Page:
hendecasyllabic


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hen·dec·a·syl·lab·ic

 (hĕn-dĕk′ə-sĭ-lăb′ĭk)
adj.
Containing 11 syllables.
n.
A verse of 11 syllables, especially one that follows one of various classically established metrical patterns.

[From Latin hendecasyllabus, a line of eleven syllables, from Greek hendekasullabos : hendeka, eleven (hen, neuter of heis, one; see sem- in Indo-European roots + deka, ten; see decade) + sullabē, syllable; see syllable.]

hen·dec′a·syl′la·ble (-sĭl′ə-bəl) n.
Translations

hendecasyllabic

[ˈhendekəsɪˈlæbɪk] ADJendecasílabo
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References in periodicals archive ?
Stewart is a particularly faithful translator, retaining the rhythms (Merini often wrote unrhymed hendecasyllabic verse, the closest equivalent of which is regular blank verse in English), uneven punctuation and tortured syntax of the original poems.
After the description of the females entering the small lake, the phrasing reaches its climax with a simile taken from Ovid, and expressed in a double hendecasyllabic structure: "They all seven undressed and got into the water, which to the whiteness of their flesh was even such a veil as fine glass is to the vermeil of the rose" ("Tutte e sette si spogliarono e entrarono in esso, il quale non altramenti li lor corpi candidi nascondeva che farebbe una vermiglia rosa un sottil vetro" 6.
Divided into three sections and written entirely in hendecasyllabic lines, The Rest of the Voyage is a reflection on travel, form, and how the way we write about what we observe can affect our experiences.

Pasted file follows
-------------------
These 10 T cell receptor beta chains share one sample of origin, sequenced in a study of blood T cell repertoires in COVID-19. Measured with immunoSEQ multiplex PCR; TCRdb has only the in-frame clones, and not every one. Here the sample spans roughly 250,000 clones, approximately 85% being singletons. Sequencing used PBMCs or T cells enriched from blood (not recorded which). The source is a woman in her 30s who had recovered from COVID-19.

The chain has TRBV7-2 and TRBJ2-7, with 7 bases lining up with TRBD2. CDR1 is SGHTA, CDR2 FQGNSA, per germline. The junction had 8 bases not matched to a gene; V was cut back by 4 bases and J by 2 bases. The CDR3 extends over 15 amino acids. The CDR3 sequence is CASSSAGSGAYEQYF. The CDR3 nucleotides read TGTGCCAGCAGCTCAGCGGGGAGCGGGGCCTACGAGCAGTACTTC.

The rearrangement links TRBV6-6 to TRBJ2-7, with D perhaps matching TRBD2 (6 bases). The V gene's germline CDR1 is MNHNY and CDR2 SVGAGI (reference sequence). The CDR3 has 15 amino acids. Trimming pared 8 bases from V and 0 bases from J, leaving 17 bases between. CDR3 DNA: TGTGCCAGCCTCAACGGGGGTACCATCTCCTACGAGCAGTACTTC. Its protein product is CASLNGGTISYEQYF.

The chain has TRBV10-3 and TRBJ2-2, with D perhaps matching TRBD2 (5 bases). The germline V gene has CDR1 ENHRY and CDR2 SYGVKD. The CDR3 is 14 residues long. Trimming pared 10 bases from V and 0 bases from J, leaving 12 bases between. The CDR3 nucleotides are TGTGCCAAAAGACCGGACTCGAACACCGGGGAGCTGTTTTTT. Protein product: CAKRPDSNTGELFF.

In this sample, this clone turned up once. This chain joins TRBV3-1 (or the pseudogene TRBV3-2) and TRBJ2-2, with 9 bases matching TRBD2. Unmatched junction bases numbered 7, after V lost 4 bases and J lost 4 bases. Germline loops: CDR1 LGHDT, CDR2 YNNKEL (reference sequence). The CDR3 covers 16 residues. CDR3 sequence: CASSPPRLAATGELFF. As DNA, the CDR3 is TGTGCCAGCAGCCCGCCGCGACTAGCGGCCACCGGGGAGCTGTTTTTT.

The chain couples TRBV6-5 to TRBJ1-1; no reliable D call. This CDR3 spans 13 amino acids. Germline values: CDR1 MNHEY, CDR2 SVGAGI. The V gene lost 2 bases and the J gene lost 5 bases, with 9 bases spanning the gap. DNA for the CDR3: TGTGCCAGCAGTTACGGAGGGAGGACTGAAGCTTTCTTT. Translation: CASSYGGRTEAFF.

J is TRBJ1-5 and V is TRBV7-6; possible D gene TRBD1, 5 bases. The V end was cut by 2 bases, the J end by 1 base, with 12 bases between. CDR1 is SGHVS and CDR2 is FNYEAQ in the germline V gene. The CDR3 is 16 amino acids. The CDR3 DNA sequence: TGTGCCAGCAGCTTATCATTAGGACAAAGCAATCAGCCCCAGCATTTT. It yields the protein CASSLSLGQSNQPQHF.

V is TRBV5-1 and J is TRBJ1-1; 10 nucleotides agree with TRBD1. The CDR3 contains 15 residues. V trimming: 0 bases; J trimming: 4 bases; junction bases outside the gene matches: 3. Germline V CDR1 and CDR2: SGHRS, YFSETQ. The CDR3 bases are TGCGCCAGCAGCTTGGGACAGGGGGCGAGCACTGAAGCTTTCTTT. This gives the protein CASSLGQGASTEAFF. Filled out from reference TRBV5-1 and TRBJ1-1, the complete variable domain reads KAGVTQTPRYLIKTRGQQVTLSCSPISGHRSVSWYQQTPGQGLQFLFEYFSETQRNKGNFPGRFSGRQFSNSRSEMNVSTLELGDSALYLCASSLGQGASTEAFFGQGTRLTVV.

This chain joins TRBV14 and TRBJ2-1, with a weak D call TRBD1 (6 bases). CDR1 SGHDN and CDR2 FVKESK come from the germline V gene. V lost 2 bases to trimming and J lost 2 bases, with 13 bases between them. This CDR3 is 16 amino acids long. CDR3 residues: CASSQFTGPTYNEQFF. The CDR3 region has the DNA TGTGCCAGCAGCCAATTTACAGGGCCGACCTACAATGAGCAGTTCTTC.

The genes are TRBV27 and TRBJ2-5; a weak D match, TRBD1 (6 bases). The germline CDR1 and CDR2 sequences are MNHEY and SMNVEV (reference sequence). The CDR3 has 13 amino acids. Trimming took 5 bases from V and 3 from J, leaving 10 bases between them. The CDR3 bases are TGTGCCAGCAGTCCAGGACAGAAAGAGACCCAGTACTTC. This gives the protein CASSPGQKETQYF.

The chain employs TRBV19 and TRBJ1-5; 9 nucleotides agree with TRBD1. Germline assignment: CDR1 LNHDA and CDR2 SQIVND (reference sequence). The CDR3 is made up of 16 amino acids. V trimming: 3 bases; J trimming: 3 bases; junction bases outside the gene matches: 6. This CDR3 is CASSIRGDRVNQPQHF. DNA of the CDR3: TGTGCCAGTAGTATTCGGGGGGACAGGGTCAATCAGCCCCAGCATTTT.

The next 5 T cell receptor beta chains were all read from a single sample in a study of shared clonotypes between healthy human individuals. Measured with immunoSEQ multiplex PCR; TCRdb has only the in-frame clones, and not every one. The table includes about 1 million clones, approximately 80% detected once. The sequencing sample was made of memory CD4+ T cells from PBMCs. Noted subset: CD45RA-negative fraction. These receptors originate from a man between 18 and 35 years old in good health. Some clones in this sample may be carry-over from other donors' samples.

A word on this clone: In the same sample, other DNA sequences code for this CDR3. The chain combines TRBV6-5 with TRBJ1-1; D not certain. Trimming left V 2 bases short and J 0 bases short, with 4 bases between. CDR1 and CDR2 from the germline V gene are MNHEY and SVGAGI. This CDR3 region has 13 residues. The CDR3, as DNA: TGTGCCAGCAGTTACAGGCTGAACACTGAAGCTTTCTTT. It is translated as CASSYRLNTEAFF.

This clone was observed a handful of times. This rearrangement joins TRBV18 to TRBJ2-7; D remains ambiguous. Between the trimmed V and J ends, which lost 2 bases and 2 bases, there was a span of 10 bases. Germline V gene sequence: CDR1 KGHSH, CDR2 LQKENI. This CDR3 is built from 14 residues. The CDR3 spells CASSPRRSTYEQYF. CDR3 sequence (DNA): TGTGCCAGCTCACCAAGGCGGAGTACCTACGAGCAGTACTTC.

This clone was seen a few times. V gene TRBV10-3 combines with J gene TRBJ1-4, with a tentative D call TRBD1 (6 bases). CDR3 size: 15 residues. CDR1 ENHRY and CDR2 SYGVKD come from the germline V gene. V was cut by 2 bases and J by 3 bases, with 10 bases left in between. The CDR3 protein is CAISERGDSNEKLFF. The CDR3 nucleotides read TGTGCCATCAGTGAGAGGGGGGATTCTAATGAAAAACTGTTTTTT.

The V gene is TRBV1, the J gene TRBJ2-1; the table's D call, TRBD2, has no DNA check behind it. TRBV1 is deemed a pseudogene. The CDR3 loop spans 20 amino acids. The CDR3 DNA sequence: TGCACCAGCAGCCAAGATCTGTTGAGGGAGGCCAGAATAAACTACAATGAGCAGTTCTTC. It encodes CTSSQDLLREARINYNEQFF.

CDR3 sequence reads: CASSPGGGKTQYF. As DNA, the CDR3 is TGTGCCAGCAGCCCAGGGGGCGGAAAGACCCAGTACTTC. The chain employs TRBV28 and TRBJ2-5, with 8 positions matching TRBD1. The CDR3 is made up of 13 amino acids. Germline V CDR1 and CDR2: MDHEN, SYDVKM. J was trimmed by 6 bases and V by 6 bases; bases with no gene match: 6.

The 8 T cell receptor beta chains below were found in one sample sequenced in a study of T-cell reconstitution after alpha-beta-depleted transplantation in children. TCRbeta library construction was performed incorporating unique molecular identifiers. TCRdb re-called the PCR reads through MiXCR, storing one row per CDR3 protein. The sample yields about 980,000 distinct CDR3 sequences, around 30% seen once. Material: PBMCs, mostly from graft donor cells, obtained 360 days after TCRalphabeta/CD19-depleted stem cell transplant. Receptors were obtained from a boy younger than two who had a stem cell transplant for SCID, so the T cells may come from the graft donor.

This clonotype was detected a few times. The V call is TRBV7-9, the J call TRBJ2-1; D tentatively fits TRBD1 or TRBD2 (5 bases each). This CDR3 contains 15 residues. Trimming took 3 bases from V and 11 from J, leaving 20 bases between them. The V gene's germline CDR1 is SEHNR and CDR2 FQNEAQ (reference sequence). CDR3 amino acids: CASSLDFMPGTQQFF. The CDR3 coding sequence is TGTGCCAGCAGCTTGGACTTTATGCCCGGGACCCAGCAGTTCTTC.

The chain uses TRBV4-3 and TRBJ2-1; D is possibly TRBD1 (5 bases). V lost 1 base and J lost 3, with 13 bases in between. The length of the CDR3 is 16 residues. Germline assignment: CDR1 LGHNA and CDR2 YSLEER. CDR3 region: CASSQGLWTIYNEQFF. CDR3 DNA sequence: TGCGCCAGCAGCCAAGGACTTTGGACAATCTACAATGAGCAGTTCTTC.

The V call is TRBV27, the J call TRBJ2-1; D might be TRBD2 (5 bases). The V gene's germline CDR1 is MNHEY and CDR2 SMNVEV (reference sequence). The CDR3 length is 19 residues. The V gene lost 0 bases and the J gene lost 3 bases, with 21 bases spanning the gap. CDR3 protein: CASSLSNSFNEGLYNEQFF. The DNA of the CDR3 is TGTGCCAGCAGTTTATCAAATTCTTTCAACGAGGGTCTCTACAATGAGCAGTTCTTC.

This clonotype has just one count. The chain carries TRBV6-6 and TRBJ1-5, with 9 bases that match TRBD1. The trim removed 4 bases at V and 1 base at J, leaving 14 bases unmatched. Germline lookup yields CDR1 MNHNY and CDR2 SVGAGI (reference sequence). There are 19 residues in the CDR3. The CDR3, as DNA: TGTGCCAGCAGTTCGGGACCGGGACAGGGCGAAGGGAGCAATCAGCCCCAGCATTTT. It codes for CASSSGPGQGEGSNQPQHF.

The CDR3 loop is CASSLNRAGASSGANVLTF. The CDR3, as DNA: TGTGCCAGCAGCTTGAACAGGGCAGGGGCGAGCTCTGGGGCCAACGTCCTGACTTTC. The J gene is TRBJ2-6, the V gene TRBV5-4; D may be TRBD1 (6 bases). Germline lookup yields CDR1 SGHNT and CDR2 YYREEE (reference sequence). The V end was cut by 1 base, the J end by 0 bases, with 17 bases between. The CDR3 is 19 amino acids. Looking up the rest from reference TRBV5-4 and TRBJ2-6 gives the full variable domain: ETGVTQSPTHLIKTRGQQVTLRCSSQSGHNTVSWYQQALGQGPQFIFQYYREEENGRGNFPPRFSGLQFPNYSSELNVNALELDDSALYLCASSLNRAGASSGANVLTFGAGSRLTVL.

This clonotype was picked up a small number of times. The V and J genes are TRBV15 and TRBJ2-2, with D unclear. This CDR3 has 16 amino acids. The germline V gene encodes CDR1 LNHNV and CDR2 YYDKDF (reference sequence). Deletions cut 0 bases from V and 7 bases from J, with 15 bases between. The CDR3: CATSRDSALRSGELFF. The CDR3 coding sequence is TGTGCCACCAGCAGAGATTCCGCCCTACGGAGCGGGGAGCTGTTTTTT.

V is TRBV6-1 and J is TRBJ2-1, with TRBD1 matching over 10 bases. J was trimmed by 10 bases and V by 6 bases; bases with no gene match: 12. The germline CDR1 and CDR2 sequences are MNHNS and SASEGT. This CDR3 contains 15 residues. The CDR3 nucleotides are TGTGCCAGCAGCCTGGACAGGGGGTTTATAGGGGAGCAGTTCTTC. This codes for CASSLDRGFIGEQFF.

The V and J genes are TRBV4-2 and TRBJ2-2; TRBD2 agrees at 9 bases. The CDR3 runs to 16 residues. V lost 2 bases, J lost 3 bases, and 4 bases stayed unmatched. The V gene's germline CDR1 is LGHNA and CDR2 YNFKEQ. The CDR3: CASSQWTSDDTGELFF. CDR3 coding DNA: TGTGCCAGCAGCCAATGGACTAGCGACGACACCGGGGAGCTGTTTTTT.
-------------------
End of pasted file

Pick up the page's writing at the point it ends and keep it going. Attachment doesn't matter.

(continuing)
Despite not formally adhering to Catullus' hendecasyllabic metre or Petrarch's Italian sonnet, the poem is influenced by both.
Navarrete interprets Boscan's preface to Boscan's and Garcilaso's 1543 Obras as a courtly defense of the hendecasyllabic line and an implicit alliance of Italian versification with the cosmopolitan court of Charles V.
There are already signs at this early stage (the poem is dated February 25, 1949) of what will turn out to be certain recurrences on the brink of monotony in Merini's poetry, like the hendecasyllabic solemnity and a certain looseness in the handling of metaphors.
It seems to me, for instance, that a sonnet translated without rhyme is no longer a sonnet, and that a hendecasyllabic poem can be translated into free verse only at the risk of distorting the original voice beyond recognition.
Whereas Pulci's Italian hendecasyllabic octaves rhyme abababcc, Tusiani has chosen to approximate that form with an English blank verse sestette, followed by a rhyming or half-rhyming pentameter couplet.
The text is written in 80 hendecasyllabic octaves (ottava rima) with the rhyme scheme ABABABCC.
He has chosen to represent the Italian rhymed hendecasyllabic line and stanza with English blank verse.
When two hammers answer each other five times on the anvil--ti-tum, ti-tum, ti-tum, ti-tum, ti-tum," Graves suggests, "there you have Chaucer's familiar hendecasyllabic line:
For example, Sonnet 20 is one of only two sonnets in the sequence that employ feminine rhyme throughout: its lines are hendecasyllabic and the final syllable of each line is unstressed.